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Comparison of Revocable and Irrevocable Trusts

Different types of trust exist for estate planning purposes; revocable and irrevocable trusts are the most common.

While there is some similarity, these two major categories of trusts have different purposes in your estate plan. Both can substitute for a last will and testament as an alternative way to distribute property, though a trust and a will often exist concurrently. Whether a revocable or irrevocable trust works better for your estate plan depends on what you need the trust to do for you.

The most striking difference between the trust types is as defined in the names. A revocable trust permits changes, amendments, and revocations at any time while you are alive and mentally capable of doing so. In contrast, an irrevocable trust does not permit amendments or revocations of any type while you are alive. The only changes to the terms of the trust are as the trust agreement itself defines and allows.

Both trusts, when properly implemented, permit the bypass of the probate process. A revocable and irrevocable trust will survive your death, and your named successor trustee will be able to distribute trust property free from court interference after you die. The trustee may only distribute assets that the trust owns in title to avoid probate.

Why seek to avoid probate? The process is slow and time-consuming, taking anywhere from six months but in most instances one to three years to complete. Although it varies by state, probate can be costly as the court takes a portion of the gross estate in probate fees even before the deceased’s debts are paid. The fee can be as substantial as ten percent. Finally, probate is a public process, and all documents and information will become part of the public record. Estate debts and assets become public records, as are the distributions of assets. Anyone who cares to look up this public record can know which beneficiary received what and often makes targets of inheritors for scams or burglaries.

Both trust types help you control property after you die with conditions you outline as to how to use trust assets once you pass away. Conditions are usually age restrictions, punishments for bad behavior, and incentives to promote good behavior. These conditions must not violate public policy. Revocable and irrevocable trusts can set up conditions regarding distribution while you are alive. However, in a revocable trust, if you create the trust, control the trust as trustee, and are the trust beneficiary, you will NOT receive protection from creditors or others who may have a claim against you. This lack of credit protection in a revocable trust is significantly different from an irrevocable trust.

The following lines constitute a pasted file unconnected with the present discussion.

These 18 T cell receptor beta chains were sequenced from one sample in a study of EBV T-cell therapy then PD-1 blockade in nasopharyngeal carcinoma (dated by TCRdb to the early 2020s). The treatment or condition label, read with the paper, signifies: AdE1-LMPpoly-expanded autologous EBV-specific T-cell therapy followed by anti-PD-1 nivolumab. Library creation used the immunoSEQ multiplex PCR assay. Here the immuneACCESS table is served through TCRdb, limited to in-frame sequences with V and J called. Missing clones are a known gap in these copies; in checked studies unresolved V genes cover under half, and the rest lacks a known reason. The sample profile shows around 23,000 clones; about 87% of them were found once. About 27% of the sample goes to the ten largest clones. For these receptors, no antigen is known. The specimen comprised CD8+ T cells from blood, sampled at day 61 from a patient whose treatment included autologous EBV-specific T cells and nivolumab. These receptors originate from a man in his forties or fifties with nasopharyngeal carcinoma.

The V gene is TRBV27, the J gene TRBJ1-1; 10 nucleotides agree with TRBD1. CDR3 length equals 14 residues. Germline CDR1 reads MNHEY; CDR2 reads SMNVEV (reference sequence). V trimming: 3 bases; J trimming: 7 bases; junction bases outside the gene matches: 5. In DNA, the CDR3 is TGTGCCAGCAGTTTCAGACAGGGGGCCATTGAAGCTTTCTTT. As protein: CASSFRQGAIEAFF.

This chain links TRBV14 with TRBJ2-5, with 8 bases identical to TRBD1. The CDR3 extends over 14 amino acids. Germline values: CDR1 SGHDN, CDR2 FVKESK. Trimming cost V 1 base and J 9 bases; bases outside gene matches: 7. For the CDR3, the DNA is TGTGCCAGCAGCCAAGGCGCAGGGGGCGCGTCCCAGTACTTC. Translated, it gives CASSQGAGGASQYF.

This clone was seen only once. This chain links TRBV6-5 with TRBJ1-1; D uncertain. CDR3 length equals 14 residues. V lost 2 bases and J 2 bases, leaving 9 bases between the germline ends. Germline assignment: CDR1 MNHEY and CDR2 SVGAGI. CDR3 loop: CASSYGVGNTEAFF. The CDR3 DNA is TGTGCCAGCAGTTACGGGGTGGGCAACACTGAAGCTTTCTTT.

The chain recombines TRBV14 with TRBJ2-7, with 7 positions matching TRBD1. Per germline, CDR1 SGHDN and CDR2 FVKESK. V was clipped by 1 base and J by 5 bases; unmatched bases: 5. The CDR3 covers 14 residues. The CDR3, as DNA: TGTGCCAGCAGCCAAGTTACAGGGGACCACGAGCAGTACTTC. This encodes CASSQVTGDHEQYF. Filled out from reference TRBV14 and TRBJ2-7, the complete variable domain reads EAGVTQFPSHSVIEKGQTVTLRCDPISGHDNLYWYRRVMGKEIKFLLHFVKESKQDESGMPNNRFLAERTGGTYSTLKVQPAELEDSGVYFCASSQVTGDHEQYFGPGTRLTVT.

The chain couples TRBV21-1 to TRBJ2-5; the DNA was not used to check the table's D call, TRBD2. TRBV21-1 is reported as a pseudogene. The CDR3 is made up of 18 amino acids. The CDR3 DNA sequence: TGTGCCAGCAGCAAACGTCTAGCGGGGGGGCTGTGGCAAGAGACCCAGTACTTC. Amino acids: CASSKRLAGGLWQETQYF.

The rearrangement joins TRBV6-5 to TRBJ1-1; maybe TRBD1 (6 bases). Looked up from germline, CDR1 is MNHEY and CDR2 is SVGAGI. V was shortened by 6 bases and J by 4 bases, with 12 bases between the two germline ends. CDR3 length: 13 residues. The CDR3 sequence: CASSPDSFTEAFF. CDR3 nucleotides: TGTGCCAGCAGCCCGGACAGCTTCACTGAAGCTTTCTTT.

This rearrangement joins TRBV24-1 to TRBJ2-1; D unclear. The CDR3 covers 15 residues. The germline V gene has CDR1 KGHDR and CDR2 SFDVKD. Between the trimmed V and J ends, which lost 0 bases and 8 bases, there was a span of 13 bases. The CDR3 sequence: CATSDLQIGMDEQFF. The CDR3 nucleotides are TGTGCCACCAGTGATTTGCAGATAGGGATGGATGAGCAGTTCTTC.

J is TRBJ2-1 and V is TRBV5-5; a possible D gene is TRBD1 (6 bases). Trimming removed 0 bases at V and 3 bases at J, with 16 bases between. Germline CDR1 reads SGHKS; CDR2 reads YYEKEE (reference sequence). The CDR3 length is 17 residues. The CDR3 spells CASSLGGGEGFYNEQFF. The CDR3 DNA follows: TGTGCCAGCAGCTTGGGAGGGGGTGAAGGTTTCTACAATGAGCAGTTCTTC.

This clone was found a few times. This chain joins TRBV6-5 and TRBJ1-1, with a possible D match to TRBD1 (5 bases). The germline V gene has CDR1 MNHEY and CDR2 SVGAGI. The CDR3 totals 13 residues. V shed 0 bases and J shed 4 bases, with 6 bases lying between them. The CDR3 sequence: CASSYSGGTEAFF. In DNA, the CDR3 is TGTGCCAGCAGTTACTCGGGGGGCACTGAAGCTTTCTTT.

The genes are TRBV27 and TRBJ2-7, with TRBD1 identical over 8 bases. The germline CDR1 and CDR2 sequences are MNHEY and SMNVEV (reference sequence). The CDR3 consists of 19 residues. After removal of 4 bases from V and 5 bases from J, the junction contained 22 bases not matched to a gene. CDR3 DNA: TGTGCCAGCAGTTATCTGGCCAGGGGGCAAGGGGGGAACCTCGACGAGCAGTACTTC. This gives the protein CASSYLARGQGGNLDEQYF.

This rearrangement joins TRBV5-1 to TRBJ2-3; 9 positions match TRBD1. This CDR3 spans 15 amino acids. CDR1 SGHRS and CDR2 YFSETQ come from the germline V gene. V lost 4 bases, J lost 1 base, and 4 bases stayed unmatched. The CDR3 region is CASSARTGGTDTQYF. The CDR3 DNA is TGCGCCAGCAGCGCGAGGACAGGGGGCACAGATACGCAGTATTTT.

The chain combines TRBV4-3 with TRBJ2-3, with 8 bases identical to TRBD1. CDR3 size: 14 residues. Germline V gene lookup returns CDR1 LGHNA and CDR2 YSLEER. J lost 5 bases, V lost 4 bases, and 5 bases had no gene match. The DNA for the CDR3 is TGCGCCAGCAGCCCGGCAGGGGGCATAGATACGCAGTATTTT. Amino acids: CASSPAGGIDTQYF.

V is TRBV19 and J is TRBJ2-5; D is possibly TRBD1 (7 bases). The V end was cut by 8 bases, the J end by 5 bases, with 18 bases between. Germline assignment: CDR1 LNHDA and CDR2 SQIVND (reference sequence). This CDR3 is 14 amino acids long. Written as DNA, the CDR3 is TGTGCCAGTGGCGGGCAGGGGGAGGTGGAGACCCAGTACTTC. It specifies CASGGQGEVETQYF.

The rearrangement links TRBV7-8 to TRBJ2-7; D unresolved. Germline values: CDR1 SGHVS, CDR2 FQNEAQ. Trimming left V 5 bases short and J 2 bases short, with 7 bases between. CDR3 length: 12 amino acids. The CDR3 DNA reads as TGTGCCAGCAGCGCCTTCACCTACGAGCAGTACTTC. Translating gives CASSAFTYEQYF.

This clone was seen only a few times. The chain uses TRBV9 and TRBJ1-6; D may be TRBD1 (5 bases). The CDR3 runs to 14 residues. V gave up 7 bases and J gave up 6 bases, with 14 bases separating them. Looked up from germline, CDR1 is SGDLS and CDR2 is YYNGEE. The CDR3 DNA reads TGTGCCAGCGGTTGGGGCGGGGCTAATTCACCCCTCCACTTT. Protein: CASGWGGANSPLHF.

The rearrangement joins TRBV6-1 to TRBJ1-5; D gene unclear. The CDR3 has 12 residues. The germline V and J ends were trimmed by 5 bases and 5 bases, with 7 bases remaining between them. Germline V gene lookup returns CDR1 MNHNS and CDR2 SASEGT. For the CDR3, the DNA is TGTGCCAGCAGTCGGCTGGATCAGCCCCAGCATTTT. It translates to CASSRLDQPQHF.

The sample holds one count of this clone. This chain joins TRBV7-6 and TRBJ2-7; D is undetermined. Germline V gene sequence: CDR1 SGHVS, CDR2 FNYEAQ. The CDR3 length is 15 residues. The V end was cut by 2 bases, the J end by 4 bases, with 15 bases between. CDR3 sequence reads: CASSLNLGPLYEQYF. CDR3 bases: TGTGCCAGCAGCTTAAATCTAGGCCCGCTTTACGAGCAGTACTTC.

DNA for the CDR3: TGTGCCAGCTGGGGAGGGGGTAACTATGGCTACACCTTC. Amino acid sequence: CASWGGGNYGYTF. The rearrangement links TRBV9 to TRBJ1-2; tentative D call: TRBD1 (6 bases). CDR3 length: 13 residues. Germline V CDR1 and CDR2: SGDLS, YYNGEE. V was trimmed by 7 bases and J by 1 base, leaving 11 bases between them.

An irrevocable trust can prevent the distribution of assets to certain entities or people, like a long-term care facility or a creditor. The irrevocable trust must be in place and active before protection from the debt accrued to be effective or be within certain time limits to qualify for government programs such as Medicaid. The irrevocable trust creates a legal wall separating you and your assets permitting the shielding from creditors or long-term medical care costs. Asset protection is one of the most useful aspects of an irrevocable trust.

An irrevocable trust is also a vehicle to shield your multi-million dollar wealth from excessive federal estate taxes to preserve generational wealth. 2022 tax exemptions include:

  • $12,060,000 federal estate tax exemption with a 40 percent top federal estate tax rate
  • $12,060,000 Generation-Skipping Transfer (GST) tax exemption and a 40 percent top federal GST tax rate
  • Lifetime gift tax exemption is $12,060,000 and a 40 percent top federal gift tax rate
  • An annual gift tax exclusion amount increase to $16,000

In summary, both trust types can provide estate planning benefits depending on your needs.

Revocable Trust

  • Permits control of your assets, their distribution, and how they are spent after you pass
  • Permits bypassing the probate process
  • Limits probate if you have properties in multiple states and want to avoid probate in each state
  • You desire to simplify the distribution of your property to your heirs and children when you pass away.

Irrevocable Trust

  • Permits control of your assets, their distribution, and how they are spent after you pass
  • Permits bypassing the probate process
  • You have concerns about future long term medical costs
  • You have implicit trust in your children or other family members to take care of your property
  • You want to preserve generational wealth by protecting your assets from creditors or long-term care facilities
  • You want to protect your assets from potential future lawsuits
  • You want to limit federal estate taxes on your estate

Trust types in estate plans are as varied as those individuals seeking to enact them. To best protect your interests and those of your beneficiaries, meet with a qualified estate planning attorney who can explain the type of trust that best suits your needs. We hope you found this article helpful. Please contact us today at (717) 232-4701 to schedule a free consultation to discuss your legal matters.

May 9, 2022 | Estate Planning

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